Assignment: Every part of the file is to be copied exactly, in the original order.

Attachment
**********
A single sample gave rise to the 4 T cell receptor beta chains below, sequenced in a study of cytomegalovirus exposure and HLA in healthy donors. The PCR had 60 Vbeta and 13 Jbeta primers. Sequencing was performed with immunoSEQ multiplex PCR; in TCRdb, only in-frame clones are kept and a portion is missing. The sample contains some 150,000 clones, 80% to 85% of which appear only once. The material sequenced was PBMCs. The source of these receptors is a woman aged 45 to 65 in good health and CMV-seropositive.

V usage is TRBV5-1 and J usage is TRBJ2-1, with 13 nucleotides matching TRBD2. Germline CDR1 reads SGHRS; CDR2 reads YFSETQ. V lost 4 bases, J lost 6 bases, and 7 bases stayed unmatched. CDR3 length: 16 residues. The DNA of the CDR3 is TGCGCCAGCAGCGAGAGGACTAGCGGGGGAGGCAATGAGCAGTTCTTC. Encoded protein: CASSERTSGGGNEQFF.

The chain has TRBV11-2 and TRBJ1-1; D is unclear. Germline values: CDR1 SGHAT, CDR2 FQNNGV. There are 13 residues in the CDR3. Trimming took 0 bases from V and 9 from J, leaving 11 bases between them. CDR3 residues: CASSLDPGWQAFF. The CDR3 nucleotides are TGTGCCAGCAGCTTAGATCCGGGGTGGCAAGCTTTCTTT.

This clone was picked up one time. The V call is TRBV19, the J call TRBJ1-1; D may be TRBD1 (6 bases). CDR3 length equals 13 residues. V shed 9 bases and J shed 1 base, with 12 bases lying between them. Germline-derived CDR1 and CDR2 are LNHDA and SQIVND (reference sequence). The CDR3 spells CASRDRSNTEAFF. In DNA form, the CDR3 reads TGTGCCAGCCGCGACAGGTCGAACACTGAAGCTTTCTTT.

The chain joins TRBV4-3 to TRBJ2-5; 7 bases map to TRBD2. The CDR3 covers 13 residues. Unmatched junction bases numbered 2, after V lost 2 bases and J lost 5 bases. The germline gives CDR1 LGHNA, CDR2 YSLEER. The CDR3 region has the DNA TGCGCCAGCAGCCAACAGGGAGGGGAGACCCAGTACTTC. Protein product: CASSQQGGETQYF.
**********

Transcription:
A single sample gave rise to the 4 T cell receptor beta chains below, sequenced in a study of cytomegalovirus exposure and HLA in healthy donors. The PCR had 60 Vbeta and 13 Jbeta primers. Sequencing was performed with immunoSEQ multiplex PCR; in TCRdb, only in-frame clones are kept and a portion is missing. The sample contains some 150,000 clones, 80% to 85% of which appear only once. The material sequenced was PBMCs. The source of these receptors is a woman aged 45 to 65 in good health and CMV-seropositive.

V usage is TRBV5-1 and J usage is TRBJ2-1, with 13 nucleotides matching TRBD2. Germline CDR1 reads SGHRS; CDR2 reads YFSETQ. V lost 4 bases, J lost 6 bases, and 7 bases stayed unmatched. CDR3 length: 16 residues. The DNA of the CDR3 is TGCGCCAGCAGCGAGAGGACTAGCGGGGGAGGCAATGAGCAGTTCTTC. Encoded protein: CASSERTSGGGNEQFF.

The chain has TRBV11-2 and TRBJ1-1; D is unclear. Germline values: CDR1 SGHAT, CDR2 FQNNGV. There are 13 residues in the CDR3. Trimming took 0 bases from V and 9 from J, leaving 11 bases between them. CDR3 residues: CASSLDPGWQAFF. The CDR3 nucleotides are TGTGCCAGCAGCTTAGATCCGGGGTGGCAAGCTTTCTTT.

This clone was picked up one time. The V call is TRBV19, the J call TRBJ1-1; D may be TRBD1 (6 bases). CDR3 length equals 13 residues. V shed 9 bases and J shed 1 base, with 12 bases lying between them. Germline-derived CDR1 and CDR2 are LNHDA and SQIVND (reference sequence). The CDR3 spells CASRDRSNTEAFF. In DNA form, the CDR3 reads TGTGCCAGCCGCGACAGGTCGAACACTGAAGCTTTCTTT.

The chain joins TRBV4-3 to TRBJ2-5; 7 bases map to TRBD2. The CDR3 covers 13 residues. Unmatched junction bases numbered 2, after V lost 2 bases and J lost 5 bases. The germline gives CDR1 LGHNA, CDR2 YSLEER. The CDR3 region has the DNA TGCGCCAGCAGCCAACAGGGAGGGGAGACCCAGTACTTC. Protein product: CASSQQGGETQYF.